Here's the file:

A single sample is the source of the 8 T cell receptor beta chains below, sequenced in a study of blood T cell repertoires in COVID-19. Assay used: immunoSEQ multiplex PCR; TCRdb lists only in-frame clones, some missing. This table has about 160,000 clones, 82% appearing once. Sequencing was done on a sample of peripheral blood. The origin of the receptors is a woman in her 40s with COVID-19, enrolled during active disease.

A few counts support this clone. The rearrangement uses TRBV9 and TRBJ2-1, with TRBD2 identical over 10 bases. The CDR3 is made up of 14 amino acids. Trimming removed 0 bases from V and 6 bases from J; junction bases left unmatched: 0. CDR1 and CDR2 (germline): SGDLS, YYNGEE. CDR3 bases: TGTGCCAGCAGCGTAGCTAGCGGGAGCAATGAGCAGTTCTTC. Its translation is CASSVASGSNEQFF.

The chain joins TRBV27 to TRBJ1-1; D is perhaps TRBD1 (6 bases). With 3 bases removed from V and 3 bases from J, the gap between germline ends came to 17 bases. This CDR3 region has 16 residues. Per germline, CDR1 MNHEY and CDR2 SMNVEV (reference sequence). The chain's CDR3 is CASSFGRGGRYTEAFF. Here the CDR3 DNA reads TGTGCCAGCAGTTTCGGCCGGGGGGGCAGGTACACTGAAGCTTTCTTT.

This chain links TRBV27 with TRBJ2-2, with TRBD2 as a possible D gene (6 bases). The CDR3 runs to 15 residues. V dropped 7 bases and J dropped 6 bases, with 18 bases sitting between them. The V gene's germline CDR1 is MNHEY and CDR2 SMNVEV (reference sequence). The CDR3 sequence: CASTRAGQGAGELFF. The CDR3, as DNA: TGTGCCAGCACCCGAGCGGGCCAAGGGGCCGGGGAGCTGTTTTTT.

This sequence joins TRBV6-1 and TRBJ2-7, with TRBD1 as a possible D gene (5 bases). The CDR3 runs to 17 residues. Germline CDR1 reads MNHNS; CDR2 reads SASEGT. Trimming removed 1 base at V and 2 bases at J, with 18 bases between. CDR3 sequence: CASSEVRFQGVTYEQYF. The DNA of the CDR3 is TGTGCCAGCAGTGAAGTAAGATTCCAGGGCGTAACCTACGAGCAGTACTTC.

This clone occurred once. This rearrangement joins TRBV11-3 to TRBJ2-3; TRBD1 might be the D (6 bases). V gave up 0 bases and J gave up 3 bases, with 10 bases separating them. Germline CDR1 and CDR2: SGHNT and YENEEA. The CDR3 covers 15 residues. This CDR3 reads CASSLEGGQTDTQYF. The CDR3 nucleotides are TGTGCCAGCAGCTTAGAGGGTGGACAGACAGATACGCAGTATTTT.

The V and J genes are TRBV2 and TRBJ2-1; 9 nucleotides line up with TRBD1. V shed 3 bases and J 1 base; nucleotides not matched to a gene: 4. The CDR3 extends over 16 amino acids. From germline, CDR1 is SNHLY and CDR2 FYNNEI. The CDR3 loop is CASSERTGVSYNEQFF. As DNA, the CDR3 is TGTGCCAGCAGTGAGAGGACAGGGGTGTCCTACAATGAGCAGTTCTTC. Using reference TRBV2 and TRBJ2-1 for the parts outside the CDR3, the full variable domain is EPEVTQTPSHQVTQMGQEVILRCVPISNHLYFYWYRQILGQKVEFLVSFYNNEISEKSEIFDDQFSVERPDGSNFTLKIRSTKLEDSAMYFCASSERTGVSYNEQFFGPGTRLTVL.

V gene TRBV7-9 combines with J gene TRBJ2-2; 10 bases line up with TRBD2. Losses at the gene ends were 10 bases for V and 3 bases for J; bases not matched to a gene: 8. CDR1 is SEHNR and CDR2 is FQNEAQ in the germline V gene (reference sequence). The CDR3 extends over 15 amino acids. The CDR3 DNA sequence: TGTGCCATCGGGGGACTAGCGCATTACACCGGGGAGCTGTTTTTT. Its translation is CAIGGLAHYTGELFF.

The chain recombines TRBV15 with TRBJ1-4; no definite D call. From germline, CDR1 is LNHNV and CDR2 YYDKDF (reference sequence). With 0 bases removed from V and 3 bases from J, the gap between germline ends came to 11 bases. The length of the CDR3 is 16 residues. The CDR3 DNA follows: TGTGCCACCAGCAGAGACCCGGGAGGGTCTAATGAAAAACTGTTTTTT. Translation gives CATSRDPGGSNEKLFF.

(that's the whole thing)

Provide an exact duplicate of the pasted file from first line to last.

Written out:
A single sample is the source of the 8 T cell receptor beta chains below, sequenced in a study of blood T cell repertoires in COVID-19. Assay used: immunoSEQ multiplex PCR; TCRdb lists only in-frame clones, some missing. This table has about 160,000 clones, 82% appearing once. Sequencing was done on a sample of peripheral blood. The origin of the receptors is a woman in her 40s with COVID-19, enrolled during active disease.

A few counts support this clone. The rearrangement uses TRBV9 and TRBJ2-1, with TRBD2 identical over 10 bases. The CDR3 is made up of 14 amino acids. Trimming removed 0 bases from V and 6 bases from J; junction bases left unmatched: 0. CDR1 and CDR2 (germline): SGDLS, YYNGEE. CDR3 bases: TGTGCCAGCAGCGTAGCTAGCGGGAGCAATGAGCAGTTCTTC. Its translation is CASSVASGSNEQFF.

The chain joins TRBV27 to TRBJ1-1; D is perhaps TRBD1 (6 bases). With 3 bases removed from V and 3 bases from J, the gap between germline ends came to 17 bases. This CDR3 region has 16 residues. Per germline, CDR1 MNHEY and CDR2 SMNVEV (reference sequence). The chain's CDR3 is CASSFGRGGRYTEAFF. Here the CDR3 DNA reads TGTGCCAGCAGTTTCGGCCGGGGGGGCAGGTACACTGAAGCTTTCTTT.

This chain links TRBV27 with TRBJ2-2, with TRBD2 as a possible D gene (6 bases). The CDR3 runs to 15 residues. V dropped 7 bases and J dropped 6 bases, with 18 bases sitting between them. The V gene's germline CDR1 is MNHEY and CDR2 SMNVEV (reference sequence). The CDR3 sequence: CASTRAGQGAGELFF. The CDR3, as DNA: TGTGCCAGCACCCGAGCGGGCCAAGGGGCCGGGGAGCTGTTTTTT.

This sequence joins TRBV6-1 and TRBJ2-7, with TRBD1 as a possible D gene (5 bases). The CDR3 runs to 17 residues. Germline CDR1 reads MNHNS; CDR2 reads SASEGT. Trimming removed 1 base at V and 2 bases at J, with 18 bases between. CDR3 sequence: CASSEVRFQGVTYEQYF. The DNA of the CDR3 is TGTGCCAGCAGTGAAGTAAGATTCCAGGGCGTAACCTACGAGCAGTACTTC.

This clone occurred once. This rearrangement joins TRBV11-3 to TRBJ2-3; TRBD1 might be the D (6 bases). V gave up 0 bases and J gave up 3 bases, with 10 bases separating them. Germline CDR1 and CDR2: SGHNT and YENEEA. The CDR3 covers 15 residues. This CDR3 reads CASSLEGGQTDTQYF. The CDR3 nucleotides are TGTGCCAGCAGCTTAGAGGGTGGACAGACAGATACGCAGTATTTT.

The V and J genes are TRBV2 and TRBJ2-1; 9 nucleotides line up with TRBD1. V shed 3 bases and J 1 base; nucleotides not matched to a gene: 4. The CDR3 extends over 16 amino acids. From germline, CDR1 is SNHLY and CDR2 FYNNEI. The CDR3 loop is CASSERTGVSYNEQFF. As DNA, the CDR3 is TGTGCCAGCAGTGAGAGGACAGGGGTGTCCTACAATGAGCAGTTCTTC. Using reference TRBV2 and TRBJ2-1 for the parts outside the CDR3, the full variable domain is EPEVTQTPSHQVTQMGQEVILRCVPISNHLYFYWYRQILGQKVEFLVSFYNNEISEKSEIFDDQFSVERPDGSNFTLKIRSTKLEDSAMYFCASSERTGVSYNEQFFGPGTRLTVL.

V gene TRBV7-9 combines with J gene TRBJ2-2; 10 bases line up with TRBD2. Losses at the gene ends were 10 bases for V and 3 bases for J; bases not matched to a gene: 8. CDR1 is SEHNR and CDR2 is FQNEAQ in the germline V gene (reference sequence). The CDR3 extends over 15 amino acids. The CDR3 DNA sequence: TGTGCCATCGGGGGACTAGCGCATTACACCGGGGAGCTGTTTTTT. Its translation is CAIGGLAHYTGELFF.

The chain recombines TRBV15 with TRBJ1-4; no definite D call. From germline, CDR1 is LNHNV and CDR2 YYDKDF (reference sequence). With 0 bases removed from V and 3 bases from J, the gap between germline ends came to 11 bases. The length of the CDR3 is 16 residues. The CDR3 DNA follows: TGTGCCACCAGCAGAGACCCGGGAGGGTCTAATGAAAAACTGTTTTTT. Translation gives CATSRDPGGSNEKLFF.